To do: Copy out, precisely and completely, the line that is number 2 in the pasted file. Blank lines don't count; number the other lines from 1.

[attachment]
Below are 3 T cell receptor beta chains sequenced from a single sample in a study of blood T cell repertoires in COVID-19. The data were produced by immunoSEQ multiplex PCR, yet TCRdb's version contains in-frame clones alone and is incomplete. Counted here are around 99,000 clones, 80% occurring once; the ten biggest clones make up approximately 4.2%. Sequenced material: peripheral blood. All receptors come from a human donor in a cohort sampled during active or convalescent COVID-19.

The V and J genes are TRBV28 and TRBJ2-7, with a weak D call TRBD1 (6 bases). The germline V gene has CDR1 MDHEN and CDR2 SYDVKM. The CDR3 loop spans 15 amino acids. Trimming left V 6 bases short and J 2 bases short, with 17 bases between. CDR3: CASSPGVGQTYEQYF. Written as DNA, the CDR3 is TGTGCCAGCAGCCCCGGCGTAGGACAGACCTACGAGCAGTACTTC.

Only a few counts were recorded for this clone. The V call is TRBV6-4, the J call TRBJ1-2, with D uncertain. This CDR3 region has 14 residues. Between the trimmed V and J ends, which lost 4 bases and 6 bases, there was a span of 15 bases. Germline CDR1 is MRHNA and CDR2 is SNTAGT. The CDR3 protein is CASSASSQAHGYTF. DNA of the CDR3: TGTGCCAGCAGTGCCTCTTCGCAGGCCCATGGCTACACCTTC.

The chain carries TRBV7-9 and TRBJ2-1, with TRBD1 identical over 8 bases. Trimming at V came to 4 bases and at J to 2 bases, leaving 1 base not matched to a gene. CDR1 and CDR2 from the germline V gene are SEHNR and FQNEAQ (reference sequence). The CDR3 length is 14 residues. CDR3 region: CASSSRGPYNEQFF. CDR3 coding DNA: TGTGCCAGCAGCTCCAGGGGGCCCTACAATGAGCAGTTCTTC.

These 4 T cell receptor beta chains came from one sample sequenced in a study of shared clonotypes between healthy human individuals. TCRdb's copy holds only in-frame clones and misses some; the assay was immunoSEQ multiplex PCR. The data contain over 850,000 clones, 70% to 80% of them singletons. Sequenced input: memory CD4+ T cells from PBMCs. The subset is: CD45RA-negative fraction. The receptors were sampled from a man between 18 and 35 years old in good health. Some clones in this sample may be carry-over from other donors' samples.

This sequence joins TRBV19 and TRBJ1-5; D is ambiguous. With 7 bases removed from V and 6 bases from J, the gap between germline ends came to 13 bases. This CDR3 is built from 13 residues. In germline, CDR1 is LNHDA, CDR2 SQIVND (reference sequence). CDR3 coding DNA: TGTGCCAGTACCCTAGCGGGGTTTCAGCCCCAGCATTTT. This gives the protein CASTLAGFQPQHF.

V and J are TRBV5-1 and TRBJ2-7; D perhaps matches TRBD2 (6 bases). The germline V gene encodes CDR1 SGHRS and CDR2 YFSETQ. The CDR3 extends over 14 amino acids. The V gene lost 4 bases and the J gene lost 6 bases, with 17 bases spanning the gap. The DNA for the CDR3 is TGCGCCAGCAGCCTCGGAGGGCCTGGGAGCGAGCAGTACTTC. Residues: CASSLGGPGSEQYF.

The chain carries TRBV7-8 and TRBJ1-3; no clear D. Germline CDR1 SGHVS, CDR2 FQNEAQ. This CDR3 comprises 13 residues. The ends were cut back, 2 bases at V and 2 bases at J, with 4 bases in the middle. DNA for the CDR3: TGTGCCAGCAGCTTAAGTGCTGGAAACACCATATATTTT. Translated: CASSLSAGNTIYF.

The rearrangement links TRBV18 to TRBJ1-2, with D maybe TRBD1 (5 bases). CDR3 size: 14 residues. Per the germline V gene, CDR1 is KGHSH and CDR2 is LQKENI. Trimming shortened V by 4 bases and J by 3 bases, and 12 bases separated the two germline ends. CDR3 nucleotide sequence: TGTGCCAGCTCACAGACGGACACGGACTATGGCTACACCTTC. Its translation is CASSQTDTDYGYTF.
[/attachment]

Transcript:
The V and J genes are TRBV28 and TRBJ2-7, with a weak D call TRBD1 (6 bases). The germline V gene has CDR1 MDHEN and CDR2 SYDVKM. The CDR3 loop spans 15 amino acids. Trimming left V 6 bases short and J 2 bases short, with 17 bases between. CDR3: CASSPGVGQTYEQYF. Written as DNA, the CDR3 is TGTGCCAGCAGCCCCGGCGTAGGACAGACCTACGAGCAGTACTTC.